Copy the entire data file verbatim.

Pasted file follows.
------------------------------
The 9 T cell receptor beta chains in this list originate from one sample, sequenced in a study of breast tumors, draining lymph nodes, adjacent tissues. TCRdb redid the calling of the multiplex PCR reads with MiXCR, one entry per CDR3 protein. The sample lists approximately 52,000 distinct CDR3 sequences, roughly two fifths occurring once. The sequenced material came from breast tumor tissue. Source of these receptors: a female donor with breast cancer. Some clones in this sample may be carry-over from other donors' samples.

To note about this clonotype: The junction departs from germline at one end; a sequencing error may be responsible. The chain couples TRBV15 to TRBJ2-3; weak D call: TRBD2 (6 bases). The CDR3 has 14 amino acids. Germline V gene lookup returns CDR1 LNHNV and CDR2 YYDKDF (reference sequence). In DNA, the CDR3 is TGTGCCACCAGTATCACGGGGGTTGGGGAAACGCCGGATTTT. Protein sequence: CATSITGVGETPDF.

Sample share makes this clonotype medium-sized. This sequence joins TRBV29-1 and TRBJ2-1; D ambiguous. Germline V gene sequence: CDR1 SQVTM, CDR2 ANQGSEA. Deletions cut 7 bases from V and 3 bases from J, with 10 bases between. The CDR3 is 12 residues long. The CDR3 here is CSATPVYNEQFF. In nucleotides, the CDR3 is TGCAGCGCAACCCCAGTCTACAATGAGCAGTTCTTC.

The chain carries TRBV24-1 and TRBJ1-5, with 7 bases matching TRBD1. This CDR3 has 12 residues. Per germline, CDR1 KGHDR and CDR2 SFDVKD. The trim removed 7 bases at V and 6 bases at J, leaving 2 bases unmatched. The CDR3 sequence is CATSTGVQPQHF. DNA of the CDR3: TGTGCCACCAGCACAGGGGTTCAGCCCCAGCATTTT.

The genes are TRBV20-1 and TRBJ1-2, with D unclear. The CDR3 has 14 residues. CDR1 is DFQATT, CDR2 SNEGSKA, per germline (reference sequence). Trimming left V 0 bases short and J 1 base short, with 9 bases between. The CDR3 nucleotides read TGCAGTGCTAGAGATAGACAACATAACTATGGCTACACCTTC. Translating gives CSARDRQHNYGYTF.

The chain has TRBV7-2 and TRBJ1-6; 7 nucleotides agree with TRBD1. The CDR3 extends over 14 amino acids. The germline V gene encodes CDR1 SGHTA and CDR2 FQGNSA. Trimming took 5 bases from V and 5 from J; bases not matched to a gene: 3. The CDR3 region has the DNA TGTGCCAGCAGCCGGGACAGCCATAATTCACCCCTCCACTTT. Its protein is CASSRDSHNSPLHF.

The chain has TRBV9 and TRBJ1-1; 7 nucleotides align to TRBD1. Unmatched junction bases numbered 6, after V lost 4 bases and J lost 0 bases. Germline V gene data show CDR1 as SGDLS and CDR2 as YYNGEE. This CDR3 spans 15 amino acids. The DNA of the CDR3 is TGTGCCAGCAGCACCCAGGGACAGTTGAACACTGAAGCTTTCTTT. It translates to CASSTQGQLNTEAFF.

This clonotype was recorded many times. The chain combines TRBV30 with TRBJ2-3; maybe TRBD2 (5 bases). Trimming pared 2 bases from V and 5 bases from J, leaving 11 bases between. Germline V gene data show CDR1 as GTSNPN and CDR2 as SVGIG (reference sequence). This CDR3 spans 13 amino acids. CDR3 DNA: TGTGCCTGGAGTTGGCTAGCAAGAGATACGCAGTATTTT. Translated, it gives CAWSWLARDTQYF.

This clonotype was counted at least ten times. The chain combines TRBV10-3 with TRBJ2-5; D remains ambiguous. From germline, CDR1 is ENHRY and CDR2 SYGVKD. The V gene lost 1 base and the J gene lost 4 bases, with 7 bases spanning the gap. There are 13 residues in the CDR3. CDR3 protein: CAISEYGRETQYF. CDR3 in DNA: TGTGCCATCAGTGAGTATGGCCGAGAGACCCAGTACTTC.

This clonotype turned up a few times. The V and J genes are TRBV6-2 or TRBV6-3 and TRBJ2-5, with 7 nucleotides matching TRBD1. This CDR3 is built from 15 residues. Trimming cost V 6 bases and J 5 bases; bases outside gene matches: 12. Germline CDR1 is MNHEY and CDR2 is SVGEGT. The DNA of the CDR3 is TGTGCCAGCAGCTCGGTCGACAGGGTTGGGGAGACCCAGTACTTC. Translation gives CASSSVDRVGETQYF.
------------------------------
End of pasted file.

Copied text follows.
The 9 T cell receptor beta chains in this list originate from one sample, sequenced in a study of breast tumors, draining lymph nodes, adjacent tissues. TCRdb redid the calling of the multiplex PCR reads with MiXCR, one entry per CDR3 protein. The sample lists approximately 52,000 distinct CDR3 sequences, roughly two fifths occurring once. The sequenced material came from breast tumor tissue. Source of these receptors: a female donor with breast cancer. Some clones in this sample may be carry-over from other donors' samples.

To note about this clonotype: The junction departs from germline at one end; a sequencing error may be responsible. The chain couples TRBV15 to TRBJ2-3; weak D call: TRBD2 (6 bases). The CDR3 has 14 amino acids. Germline V gene lookup returns CDR1 LNHNV and CDR2 YYDKDF (reference sequence). In DNA, the CDR3 is TGTGCCACCAGTATCACGGGGGTTGGGGAAACGCCGGATTTT. Protein sequence: CATSITGVGETPDF.

Sample share makes this clonotype medium-sized. This sequence joins TRBV29-1 and TRBJ2-1; D ambiguous. Germline V gene sequence: CDR1 SQVTM, CDR2 ANQGSEA. Deletions cut 7 bases from V and 3 bases from J, with 10 bases between. The CDR3 is 12 residues long. The CDR3 here is CSATPVYNEQFF. In nucleotides, the CDR3 is TGCAGCGCAACCCCAGTCTACAATGAGCAGTTCTTC.

The chain carries TRBV24-1 and TRBJ1-5, with 7 bases matching TRBD1. This CDR3 has 12 residues. Per germline, CDR1 KGHDR and CDR2 SFDVKD. The trim removed 7 bases at V and 6 bases at J, leaving 2 bases unmatched. The CDR3 sequence is CATSTGVQPQHF. DNA of the CDR3: TGTGCCACCAGCACAGGGGTTCAGCCCCAGCATTTT.

The genes are TRBV20-1 and TRBJ1-2, with D unclear. The CDR3 has 14 residues. CDR1 is DFQATT, CDR2 SNEGSKA, per germline (reference sequence). Trimming left V 0 bases short and J 1 base short, with 9 bases between. The CDR3 nucleotides read TGCAGTGCTAGAGATAGACAACATAACTATGGCTACACCTTC. Translating gives CSARDRQHNYGYTF.

The chain has TRBV7-2 and TRBJ1-6; 7 nucleotides agree with TRBD1. The CDR3 extends over 14 amino acids. The germline V gene encodes CDR1 SGHTA and CDR2 FQGNSA. Trimming took 5 bases from V and 5 from J; bases not matched to a gene: 3. The CDR3 region has the DNA TGTGCCAGCAGCCGGGACAGCCATAATTCACCCCTCCACTTT. Its protein is CASSRDSHNSPLHF.

The chain has TRBV9 and TRBJ1-1; 7 nucleotides align to TRBD1. Unmatched junction bases numbered 6, after V lost 4 bases and J lost 0 bases. Germline V gene data show CDR1 as SGDLS and CDR2 as YYNGEE. This CDR3 spans 15 amino acids. The DNA of the CDR3 is TGTGCCAGCAGCACCCAGGGACAGTTGAACACTGAAGCTTTCTTT. It translates to CASSTQGQLNTEAFF.

This clonotype was recorded many times. The chain combines TRBV30 with TRBJ2-3; maybe TRBD2 (5 bases). Trimming pared 2 bases from V and 5 bases from J, leaving 11 bases between. Germline V gene data show CDR1 as GTSNPN and CDR2 as SVGIG (reference sequence). This CDR3 spans 13 amino acids. CDR3 DNA: TGTGCCTGGAGTTGGCTAGCAAGAGATACGCAGTATTTT. Translated, it gives CAWSWLARDTQYF.

This clonotype was counted at least ten times. The chain combines TRBV10-3 with TRBJ2-5; D remains ambiguous. From germline, CDR1 is ENHRY and CDR2 SYGVKD. The V gene lost 1 base and the J gene lost 4 bases, with 7 bases spanning the gap. There are 13 residues in the CDR3. CDR3 protein: CAISEYGRETQYF. CDR3 in DNA: TGTGCCATCAGTGAGTATGGCCGAGAGACCCAGTACTTC.

This clonotype turned up a few times. The V and J genes are TRBV6-2 or TRBV6-3 and TRBJ2-5, with 7 nucleotides matching TRBD1. This CDR3 is built from 15 residues. Trimming cost V 6 bases and J 5 bases; bases outside gene matches: 12. Germline CDR1 is MNHEY and CDR2 is SVGEGT. The DNA of the CDR3 is TGTGCCAGCAGCTCGGTCGACAGGGTTGGGGAGACCCAGTACTTC. Translation gives CASSSVDRVGETQYF.